KUALA LUMPUR, Jan 3 — Followers of the outlawed Ahmadiyya sect are challenging a crackdown on their activities nearly a year ago, on the grounds that they do not fall under the jurisdiction of Islamic law since they have been declared apostates by religious authorities in Selangor.
On August 14 last year, a group 39 Ahmadiyya followers were granted leave by High Court Judge Datuk Zaleha Yusuf to pursue a judicial review application of their arrests by the Selangor Islamic Department (JAIS) in a raid at a shoplot in Dolomite Park in Batu Caves, four months earlier on April 11.
The group, however, will have to wait until the court hears and decides on a September 10 application by the Selangor Islamic Council (MAIS) — which oversees JAIS’s operations — to strike out the judicial review application.
Jane Tai, counsel for the Ahmadiyya group, said they are seeking a court declaration that religious authorities have no jurisdiction over the group since they are not recognised as Muslims according to several fatwa issued earlier.
On June 22, 1998, the Selangor Fatwa Committee ruled that followers of Ahmadiyya or Qadiani teachings are “kafir” or non-believers, and that any individual that follows Qadiani teachings is an apostate, according to the national e-fatwa database.
The group is also seeking a declaration that their investigation and pending prosecution at the Shariah Court by Selangor’s religious authorities violates their constitutional rights and goes against the Administration of Muslim Law (State of Selangor) Enactment 2003.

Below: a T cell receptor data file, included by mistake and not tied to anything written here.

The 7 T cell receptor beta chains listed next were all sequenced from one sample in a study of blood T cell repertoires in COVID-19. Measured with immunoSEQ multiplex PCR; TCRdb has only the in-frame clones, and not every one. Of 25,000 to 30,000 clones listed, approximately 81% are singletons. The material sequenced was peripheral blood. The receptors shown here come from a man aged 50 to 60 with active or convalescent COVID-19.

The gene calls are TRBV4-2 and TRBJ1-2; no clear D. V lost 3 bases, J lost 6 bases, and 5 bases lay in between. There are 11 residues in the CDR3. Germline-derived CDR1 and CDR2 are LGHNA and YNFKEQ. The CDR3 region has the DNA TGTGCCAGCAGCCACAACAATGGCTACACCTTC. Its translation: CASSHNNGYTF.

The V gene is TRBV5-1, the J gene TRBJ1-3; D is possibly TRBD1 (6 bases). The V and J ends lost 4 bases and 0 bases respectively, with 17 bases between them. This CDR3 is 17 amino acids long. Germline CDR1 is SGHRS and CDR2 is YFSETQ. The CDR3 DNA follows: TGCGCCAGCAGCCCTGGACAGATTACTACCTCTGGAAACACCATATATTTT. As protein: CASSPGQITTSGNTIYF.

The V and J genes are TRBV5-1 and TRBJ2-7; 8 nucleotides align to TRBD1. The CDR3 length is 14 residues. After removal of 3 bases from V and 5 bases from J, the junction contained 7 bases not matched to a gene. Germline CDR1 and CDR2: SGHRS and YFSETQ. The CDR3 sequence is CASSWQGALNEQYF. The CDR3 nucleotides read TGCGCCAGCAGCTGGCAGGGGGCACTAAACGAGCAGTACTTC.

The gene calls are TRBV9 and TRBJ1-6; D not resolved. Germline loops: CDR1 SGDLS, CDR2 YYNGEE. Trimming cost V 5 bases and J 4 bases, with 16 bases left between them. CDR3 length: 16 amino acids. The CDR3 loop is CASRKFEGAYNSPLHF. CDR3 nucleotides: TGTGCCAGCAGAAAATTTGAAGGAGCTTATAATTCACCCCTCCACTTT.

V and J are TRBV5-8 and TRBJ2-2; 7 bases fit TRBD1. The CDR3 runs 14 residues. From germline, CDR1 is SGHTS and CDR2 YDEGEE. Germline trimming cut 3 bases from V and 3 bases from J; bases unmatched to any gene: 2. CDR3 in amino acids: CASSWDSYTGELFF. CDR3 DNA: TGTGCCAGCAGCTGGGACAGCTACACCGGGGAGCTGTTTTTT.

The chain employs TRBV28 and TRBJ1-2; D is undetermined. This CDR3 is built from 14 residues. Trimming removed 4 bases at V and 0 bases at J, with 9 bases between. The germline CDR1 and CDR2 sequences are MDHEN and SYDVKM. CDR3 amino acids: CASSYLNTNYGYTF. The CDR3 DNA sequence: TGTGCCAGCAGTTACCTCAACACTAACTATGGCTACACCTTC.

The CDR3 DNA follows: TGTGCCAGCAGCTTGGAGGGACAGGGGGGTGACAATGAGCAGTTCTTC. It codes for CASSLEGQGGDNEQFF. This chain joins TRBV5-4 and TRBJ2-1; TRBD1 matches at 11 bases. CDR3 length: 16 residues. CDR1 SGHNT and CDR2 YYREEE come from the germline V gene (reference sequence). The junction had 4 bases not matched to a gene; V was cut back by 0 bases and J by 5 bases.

At the same, the group wants a mandamus order to compel state religious authorities to recognise the effects of the fatwa and drop or cancel any investigation of legal action against them.
The 39 applicants — which includes eight Pakistani asylum seekers, two Indian nationals, one Indonesian and 27 Malaysians — were arrested by JAIS officers on April 11, 2014 on the grounds that they were performing Friday prayers in a place that is not a mosque.
The group, which includes three minors, were initially ordered to face the Gombak Shariah Court in October and November last year, but the case has since been postponed to make way for the judicial review application.
Should they fail in their application, the 39 members of Jemaah Ahmadiyah Muslim Malaysia would have to go back to the Shariah Court where they could be liable for a fine of not more than RM1,000, not more than six months jail or both.
The last major raid by Selangor religious authorities on followers of the Ahmadiyya sect was in 2011, when the group was stopped from performing Friday prayers in a mosque in Kg Nahkoda in Batu Caves.
Followers of the Ahmadiyya sect are considered deviant by many Islamic countries that follow the Sunnah wal Jamaah ideology, which includes Malaysia.
The minority group — which follows the teachings of Mirza Ghulam Ahmad or Imam Mahdi — have faced particularly severe reprisal in Pakistan, where they are targeted and sometimes killed by hardliners.
In 1984, Pakistan passed a law declaring followers of the Ahmadiyya sect as non-Muslims and allowed the authorities to jail them for “posing as a Muslim” or “offending a Muslim’s feelings”, according to an earlier Reuters report.